Starring: Tom Cruise, Rebecca Ferguson and Jeremy Renner
Directed By: Christopher McQuarrie
Running Time: 131 minutes
Our Score: 4.5 out 5 stars
If you haven’t heard yet, Tom Cruise hangs off the side of a plane for his latest movie, “Mission: Impossible – Ghost Protocol”. The 53-year-old actor, who’s been known for doing his own stunts, figured the best way to hook you from scene one is to jump on to a plane and dangle for life as it climbs through the area. The kicker is that this is done without the use of special effects, just a good ol’ camera mount to capture his unterrified expression as he soars into the air. If the first five minutes of “Mission: Impossible – Rogue Nation” doesn’t hook you in, you apparently don’t like action movies.
Cruise is reprising his role as Ethan Hunt, the mastermind, physically unlimited, and fatigueless spy operating with the Impossible Mission Force (IMF). Before his suspicions about a global terrorist network, called the Syndicate, can be confirmed, they reveal themselves to him and capture him. Using his mind, fighting prowess, and in general luck, he escapes from his unfamiliar and mysterious captors only to be a fugitive from his own country. While he was busy being beat up nearly tortured, the U.S. has disbanded the IMF and now is after Ethan for treason. That’s a lot of exposition in the first 10 minutes, but it’s handled quite well without overloading the viewer’s processing senses.
A lot of the exposition in this movie is masterfully done, without too many lingering questions of whom, what, where, when and why. The finer details could be scrutinized, but the general plot is intricately laid out in a simplistic and fun fashion. As the story progresses, Ethan Is helped by various people to help him find out who heads up the syndicate. There’s Brendt (Renner), the inside man at the CIA, who lets Ethan know when the CIA is hot on his trail. Then there’s Benji (Simon Pegg), the computer geek who’s called into justify absurd gadgetry. Then there’s the mysterious double crossing former agent known as Ilsa (Ferguson). There’s other characters that crop up and add to the mix, but their sudden appearances are a joy upon watching.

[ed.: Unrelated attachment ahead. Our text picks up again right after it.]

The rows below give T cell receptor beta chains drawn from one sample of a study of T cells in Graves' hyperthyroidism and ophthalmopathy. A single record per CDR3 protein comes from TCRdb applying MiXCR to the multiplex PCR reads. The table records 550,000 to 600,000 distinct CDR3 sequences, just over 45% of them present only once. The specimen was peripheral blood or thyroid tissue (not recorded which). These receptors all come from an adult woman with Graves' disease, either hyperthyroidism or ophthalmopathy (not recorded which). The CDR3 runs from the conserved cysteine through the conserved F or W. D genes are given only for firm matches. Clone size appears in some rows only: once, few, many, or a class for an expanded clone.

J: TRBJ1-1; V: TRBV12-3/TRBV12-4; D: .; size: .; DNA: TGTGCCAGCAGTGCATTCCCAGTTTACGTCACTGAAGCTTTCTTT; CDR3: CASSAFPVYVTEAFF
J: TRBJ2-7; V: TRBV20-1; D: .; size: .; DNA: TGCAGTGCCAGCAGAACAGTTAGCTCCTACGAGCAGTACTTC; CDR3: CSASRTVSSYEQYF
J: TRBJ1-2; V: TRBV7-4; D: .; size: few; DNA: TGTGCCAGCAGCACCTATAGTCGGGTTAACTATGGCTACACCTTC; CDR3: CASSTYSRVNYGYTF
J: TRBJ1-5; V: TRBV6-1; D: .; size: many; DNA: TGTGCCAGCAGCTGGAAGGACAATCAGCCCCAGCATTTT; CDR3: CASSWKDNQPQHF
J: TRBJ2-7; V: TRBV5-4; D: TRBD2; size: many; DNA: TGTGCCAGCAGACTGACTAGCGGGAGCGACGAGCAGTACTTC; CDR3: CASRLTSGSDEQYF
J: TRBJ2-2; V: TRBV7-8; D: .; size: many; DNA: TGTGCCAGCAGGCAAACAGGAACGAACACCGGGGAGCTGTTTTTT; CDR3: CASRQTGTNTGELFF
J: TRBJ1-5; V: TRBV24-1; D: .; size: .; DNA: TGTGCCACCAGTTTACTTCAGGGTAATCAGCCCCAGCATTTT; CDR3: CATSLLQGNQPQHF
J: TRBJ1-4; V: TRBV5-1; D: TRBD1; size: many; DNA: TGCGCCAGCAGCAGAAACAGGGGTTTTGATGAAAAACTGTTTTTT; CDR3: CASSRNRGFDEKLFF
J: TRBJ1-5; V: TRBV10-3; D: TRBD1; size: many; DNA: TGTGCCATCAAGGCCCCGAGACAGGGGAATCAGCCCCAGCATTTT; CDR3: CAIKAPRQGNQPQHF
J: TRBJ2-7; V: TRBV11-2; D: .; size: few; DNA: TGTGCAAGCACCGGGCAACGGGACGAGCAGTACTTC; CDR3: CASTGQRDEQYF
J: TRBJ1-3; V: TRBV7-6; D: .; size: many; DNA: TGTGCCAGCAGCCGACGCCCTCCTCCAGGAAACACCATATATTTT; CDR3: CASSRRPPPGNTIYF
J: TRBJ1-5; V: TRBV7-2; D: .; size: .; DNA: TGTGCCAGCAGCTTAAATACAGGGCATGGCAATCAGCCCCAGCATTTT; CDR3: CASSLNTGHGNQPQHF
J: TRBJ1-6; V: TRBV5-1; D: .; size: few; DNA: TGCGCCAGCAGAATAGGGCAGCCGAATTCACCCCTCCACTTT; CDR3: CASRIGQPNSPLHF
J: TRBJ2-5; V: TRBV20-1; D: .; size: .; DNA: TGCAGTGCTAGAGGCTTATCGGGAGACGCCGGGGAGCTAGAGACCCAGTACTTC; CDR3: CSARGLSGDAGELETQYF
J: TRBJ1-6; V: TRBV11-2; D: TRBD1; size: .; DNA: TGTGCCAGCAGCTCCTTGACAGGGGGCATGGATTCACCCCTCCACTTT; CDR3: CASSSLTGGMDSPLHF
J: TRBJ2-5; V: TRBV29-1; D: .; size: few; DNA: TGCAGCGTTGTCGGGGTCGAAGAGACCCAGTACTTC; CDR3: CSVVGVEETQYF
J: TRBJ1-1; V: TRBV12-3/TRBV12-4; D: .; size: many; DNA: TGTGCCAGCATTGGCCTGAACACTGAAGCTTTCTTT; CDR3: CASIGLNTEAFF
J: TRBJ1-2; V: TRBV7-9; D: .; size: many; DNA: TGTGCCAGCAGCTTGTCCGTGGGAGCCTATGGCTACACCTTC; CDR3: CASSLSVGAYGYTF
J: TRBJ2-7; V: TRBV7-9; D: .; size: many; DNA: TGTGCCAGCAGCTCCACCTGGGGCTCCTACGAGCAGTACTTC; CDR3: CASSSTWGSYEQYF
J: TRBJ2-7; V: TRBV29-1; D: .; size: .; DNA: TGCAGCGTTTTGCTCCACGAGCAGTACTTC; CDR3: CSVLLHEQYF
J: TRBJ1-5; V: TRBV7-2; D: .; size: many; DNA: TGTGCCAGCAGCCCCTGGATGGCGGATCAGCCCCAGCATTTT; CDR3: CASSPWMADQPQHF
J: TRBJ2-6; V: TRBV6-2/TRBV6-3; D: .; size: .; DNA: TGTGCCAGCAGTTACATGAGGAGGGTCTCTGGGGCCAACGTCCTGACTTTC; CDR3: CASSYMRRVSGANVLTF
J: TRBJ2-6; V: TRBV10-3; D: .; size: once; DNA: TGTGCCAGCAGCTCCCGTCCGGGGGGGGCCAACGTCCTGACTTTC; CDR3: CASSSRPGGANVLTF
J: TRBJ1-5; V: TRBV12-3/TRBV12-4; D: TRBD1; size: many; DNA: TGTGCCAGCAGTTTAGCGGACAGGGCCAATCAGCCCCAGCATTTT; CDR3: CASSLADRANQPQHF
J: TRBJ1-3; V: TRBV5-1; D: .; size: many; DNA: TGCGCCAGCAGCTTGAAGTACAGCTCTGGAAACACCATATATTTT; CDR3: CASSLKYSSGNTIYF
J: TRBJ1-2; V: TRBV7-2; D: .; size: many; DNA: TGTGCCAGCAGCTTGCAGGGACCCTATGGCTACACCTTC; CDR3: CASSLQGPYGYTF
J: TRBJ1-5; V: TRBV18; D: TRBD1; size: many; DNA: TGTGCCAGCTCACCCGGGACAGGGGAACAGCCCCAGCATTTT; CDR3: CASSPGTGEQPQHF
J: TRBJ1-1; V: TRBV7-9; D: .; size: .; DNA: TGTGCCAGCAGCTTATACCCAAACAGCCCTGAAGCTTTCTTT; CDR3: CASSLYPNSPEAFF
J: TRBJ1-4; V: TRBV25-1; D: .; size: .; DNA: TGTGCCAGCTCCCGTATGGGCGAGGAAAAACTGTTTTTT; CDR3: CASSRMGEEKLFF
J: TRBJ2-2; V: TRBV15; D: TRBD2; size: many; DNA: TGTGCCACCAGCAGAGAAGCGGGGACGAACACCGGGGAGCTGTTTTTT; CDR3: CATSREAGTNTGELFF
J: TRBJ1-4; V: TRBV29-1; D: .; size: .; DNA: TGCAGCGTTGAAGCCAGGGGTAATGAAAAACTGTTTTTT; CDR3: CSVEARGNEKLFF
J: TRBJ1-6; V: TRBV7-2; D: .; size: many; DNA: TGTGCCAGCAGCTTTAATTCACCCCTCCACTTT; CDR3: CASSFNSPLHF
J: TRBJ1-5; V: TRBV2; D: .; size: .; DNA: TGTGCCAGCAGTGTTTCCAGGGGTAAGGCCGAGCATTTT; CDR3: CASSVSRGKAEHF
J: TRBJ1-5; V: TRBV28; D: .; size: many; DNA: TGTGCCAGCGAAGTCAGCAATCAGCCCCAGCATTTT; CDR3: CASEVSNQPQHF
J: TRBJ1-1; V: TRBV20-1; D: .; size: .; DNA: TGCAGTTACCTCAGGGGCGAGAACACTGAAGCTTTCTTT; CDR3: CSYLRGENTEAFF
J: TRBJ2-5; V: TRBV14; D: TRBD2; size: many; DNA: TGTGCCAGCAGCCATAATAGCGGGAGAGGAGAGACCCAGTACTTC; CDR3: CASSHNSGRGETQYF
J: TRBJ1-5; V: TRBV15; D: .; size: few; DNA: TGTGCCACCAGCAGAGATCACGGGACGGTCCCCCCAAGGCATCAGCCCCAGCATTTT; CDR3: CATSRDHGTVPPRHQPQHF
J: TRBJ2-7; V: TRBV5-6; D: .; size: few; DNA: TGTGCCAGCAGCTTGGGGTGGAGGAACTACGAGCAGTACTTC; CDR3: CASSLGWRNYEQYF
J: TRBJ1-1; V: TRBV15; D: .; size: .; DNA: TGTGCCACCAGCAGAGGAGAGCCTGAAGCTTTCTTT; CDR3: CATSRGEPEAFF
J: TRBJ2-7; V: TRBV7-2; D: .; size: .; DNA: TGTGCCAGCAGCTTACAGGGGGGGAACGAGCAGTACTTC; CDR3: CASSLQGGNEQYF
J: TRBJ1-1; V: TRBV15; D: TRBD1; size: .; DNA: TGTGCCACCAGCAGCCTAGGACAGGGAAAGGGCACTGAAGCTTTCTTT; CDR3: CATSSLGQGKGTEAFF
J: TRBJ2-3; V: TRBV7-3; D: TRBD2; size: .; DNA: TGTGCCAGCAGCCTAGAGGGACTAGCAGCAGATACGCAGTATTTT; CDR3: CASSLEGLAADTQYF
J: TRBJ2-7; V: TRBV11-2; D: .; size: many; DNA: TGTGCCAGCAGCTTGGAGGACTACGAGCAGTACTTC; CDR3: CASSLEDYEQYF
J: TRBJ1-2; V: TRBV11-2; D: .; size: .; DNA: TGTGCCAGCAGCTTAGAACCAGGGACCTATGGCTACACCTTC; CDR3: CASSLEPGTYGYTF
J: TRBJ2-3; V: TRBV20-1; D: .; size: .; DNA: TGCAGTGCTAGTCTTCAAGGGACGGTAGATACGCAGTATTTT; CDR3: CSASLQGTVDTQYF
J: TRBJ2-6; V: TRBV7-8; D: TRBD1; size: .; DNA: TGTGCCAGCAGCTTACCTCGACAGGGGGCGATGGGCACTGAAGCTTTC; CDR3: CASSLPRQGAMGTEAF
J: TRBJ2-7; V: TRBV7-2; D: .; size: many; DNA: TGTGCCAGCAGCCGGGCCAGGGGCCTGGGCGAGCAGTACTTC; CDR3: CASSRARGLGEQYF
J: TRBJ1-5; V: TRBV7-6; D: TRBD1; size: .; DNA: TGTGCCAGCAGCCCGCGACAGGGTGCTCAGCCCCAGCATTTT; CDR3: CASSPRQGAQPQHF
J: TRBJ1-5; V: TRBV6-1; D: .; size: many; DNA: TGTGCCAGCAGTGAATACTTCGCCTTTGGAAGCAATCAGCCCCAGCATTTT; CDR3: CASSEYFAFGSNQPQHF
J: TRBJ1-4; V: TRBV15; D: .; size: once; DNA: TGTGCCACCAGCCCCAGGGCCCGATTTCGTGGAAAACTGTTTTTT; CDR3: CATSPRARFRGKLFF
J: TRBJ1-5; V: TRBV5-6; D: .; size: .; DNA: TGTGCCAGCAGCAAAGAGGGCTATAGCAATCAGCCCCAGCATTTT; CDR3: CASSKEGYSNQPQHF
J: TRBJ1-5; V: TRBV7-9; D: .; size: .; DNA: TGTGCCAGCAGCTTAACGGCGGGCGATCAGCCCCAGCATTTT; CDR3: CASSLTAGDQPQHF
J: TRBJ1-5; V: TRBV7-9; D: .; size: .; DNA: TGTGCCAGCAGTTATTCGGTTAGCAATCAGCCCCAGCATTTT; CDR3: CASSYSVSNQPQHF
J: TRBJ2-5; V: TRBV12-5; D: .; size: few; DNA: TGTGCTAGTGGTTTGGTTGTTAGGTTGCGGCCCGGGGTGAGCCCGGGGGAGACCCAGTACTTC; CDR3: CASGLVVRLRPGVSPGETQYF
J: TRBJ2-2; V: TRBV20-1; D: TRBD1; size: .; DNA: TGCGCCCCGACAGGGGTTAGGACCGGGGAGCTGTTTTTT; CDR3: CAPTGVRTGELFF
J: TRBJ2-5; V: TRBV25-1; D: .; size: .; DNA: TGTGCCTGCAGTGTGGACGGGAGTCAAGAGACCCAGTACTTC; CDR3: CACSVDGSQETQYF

To break up the constant tension is some much needed comic relief, provided by nearly every character, but in heavy does by Benji. Tom Cruise is charismatic, but he seems more in sync when his partner in crime throughout Europe arrives, Benji. Simon Pegg, who’s had some experience in comedy and action, is a perfect outlet for what everyone in the audience is thinking, “How the hell did you just do that?”
Just like previous installments in the “Mission: Impossible” movie series, there’s lots of twists, turns, fake face pulling off, neat gadgets, and all the other things that have actually been missing from all the latest Bond movies, which isn’t a bad thing. There are actually plenty of comparisons between both movie series, but the major difference right now is tone. While the Bond series seems to be aiming for a growing character study and keeping Bond emotionally resonant, “Mission: Impossible” seems to be going for what early Bond was like, exhilarating action and non-stop fun.
For every moment you think “Mission: Impossible” is going to let up, it pushes harder on the throttle without giving you a moment to breathe. Small to big action sequences are done with precision; creating tension despite the fact we know that Ethan will be fine. Those moments of tension are created by characters constantly discussing the longevity of Ethan, who flirts with death and laughs at danger. Of course those might just be a hint at whomever will take over Ethan’s place when Cruise becomes too old. But right now, Tom Cruise is still an action star not to be messed with.